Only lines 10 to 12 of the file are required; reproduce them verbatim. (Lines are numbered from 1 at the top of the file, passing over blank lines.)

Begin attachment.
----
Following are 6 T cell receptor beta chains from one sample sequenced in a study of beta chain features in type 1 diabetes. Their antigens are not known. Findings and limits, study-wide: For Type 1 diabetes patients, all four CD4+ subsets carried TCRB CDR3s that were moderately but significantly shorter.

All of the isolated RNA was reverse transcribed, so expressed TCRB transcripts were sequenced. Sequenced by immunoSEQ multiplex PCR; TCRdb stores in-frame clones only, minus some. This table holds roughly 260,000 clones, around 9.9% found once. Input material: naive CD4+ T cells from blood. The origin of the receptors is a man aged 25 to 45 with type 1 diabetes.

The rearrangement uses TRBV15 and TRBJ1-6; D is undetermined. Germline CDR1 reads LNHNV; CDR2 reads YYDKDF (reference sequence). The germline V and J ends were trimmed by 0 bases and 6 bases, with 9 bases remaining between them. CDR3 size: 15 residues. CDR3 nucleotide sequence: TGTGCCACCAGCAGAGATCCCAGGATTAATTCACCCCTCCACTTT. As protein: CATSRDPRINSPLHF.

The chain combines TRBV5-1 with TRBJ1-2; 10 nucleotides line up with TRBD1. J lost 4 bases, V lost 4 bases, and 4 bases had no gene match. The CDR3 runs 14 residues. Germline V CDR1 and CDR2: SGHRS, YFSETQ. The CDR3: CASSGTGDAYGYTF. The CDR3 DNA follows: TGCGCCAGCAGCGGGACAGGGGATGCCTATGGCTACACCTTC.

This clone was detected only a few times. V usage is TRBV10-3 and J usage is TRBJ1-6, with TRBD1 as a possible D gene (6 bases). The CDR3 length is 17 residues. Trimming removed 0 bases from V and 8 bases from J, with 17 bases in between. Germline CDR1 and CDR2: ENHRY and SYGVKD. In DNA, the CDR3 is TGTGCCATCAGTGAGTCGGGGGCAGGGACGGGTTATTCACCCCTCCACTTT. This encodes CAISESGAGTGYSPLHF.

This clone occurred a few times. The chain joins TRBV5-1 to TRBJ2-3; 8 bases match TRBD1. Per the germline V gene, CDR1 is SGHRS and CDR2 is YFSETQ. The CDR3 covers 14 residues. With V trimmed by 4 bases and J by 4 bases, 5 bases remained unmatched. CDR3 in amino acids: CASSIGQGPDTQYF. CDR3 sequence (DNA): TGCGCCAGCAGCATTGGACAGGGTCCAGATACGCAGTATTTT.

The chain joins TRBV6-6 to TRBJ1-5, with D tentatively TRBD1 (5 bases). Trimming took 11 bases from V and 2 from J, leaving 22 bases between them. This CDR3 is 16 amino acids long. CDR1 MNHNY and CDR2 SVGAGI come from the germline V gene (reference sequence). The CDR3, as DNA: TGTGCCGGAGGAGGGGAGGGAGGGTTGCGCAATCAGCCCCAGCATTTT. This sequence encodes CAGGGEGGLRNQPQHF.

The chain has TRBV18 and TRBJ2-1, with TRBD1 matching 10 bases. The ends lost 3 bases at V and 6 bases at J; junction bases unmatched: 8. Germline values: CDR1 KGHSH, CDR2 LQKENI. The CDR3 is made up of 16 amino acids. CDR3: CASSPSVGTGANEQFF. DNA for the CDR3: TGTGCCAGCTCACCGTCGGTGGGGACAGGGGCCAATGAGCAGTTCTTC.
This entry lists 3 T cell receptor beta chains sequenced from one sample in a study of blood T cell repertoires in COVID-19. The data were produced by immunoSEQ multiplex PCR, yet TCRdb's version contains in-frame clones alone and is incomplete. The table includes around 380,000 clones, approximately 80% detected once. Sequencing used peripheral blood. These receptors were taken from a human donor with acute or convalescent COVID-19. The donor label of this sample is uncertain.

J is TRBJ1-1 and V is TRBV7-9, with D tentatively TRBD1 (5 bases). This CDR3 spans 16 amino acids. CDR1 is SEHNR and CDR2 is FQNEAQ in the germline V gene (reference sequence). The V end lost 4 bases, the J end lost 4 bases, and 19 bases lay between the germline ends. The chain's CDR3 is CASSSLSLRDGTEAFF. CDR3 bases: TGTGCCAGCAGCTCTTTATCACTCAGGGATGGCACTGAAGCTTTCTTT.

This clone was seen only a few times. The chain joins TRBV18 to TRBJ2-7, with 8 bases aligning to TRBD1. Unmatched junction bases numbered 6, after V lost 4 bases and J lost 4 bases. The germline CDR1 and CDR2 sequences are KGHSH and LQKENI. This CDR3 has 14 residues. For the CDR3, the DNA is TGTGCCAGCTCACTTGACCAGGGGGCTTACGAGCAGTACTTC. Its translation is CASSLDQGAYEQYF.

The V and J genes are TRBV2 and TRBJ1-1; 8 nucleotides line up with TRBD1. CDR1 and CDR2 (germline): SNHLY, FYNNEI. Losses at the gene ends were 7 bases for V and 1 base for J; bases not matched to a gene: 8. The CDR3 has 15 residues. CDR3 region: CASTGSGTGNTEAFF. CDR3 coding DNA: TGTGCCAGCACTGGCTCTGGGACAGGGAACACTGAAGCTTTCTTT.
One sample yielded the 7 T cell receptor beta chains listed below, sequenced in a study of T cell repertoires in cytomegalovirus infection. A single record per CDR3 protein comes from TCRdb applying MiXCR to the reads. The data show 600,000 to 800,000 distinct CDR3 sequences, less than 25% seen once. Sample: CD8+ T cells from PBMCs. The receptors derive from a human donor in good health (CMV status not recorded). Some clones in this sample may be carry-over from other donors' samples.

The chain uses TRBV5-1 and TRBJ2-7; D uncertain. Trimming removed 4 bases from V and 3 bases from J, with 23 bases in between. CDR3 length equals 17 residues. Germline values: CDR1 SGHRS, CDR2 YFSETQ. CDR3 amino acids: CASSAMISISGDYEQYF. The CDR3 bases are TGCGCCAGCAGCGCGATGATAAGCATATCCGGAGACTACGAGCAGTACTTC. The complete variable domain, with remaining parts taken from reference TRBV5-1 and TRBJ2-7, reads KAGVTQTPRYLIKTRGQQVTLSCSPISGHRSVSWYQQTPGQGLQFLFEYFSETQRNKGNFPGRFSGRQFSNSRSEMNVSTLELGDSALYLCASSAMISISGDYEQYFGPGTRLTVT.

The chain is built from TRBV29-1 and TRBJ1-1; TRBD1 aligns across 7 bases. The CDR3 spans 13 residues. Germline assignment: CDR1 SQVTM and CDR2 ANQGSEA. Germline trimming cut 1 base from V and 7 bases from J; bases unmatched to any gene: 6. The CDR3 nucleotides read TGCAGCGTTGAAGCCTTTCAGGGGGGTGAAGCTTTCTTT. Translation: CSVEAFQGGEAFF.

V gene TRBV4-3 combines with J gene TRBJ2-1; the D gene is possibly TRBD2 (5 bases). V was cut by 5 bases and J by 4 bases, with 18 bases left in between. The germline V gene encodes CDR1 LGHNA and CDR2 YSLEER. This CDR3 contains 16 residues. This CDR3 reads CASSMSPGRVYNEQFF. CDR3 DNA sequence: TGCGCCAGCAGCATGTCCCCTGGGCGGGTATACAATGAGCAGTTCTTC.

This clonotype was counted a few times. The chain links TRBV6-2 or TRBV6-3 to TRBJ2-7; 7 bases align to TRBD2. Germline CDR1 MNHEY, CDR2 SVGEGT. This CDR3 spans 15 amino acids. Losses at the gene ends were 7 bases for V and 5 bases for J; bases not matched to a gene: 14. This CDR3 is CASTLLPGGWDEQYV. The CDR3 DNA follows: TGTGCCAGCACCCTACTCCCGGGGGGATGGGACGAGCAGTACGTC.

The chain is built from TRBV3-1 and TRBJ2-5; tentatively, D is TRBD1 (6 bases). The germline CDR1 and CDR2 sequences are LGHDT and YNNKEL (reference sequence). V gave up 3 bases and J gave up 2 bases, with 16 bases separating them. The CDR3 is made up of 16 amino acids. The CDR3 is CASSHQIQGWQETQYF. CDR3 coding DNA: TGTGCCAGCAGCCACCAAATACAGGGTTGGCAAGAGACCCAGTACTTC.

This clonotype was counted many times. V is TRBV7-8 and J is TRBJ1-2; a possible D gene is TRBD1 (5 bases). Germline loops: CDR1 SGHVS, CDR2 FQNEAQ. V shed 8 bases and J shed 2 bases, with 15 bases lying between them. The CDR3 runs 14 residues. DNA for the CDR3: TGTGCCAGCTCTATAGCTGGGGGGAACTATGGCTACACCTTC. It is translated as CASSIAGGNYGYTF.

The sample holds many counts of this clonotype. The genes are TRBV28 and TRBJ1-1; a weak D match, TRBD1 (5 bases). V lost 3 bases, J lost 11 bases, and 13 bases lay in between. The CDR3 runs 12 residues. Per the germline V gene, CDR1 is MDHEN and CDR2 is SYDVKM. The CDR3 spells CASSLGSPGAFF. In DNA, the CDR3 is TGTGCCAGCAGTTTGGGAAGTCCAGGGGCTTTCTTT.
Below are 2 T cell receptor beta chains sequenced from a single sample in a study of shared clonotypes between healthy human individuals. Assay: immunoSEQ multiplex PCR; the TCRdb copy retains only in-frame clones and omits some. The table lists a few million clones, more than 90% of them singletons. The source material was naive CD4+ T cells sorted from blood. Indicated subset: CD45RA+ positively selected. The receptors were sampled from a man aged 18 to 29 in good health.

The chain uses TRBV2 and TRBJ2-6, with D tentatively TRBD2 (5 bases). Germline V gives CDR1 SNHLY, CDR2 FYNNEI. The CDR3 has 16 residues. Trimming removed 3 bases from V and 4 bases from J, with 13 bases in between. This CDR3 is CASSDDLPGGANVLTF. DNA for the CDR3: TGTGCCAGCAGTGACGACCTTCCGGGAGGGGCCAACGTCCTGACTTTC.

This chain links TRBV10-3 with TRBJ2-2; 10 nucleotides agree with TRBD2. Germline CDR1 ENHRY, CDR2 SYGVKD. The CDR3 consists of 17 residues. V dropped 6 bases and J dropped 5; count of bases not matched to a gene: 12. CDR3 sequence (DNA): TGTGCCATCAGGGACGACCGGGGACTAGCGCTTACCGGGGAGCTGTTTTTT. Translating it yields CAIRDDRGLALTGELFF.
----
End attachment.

J is TRBJ1-1 and V is TRBV7-9, with D tentatively TRBD1 (5 bases). This CDR3 spans 16 amino acids. CDR1 is SEHNR and CDR2 is FQNEAQ in the germline V gene (reference sequence). The V end lost 4 bases, the J end lost 4 bases, and 19 bases lay between the germline ends. The chain's CDR3 is CASSSLSLRDGTEAFF. CDR3 bases: TGTGCCAGCAGCTCTTTATCACTCAGGGATGGCACTGAAGCTTTCTTT.

This clone was seen only a few times. The chain joins TRBV18 to TRBJ2-7, with 8 bases aligning to TRBD1. Unmatched junction bases numbered 6, after V lost 4 bases and J lost 4 bases. The germline CDR1 and CDR2 sequences are KGHSH and LQKENI. This CDR3 has 14 residues. For the CDR3, the DNA is TGTGCCAGCTCACTTGACCAGGGGGCTTACGAGCAGTACTTC. Its translation is CASSLDQGAYEQYF.

The V and J genes are TRBV2 and TRBJ1-1; 8 nucleotides line up with TRBD1. CDR1 and CDR2 (germline): SNHLY, FYNNEI. Losses at the gene ends were 7 bases for V and 1 base for J; bases not matched to a gene: 8. The CDR3 has 15 residues. CDR3 region: CASTGSGTGNTEAFF. CDR3 coding DNA: TGTGCCAGCACTGGCTCTGGGACAGGGAACACTGAAGCTTTCTTT.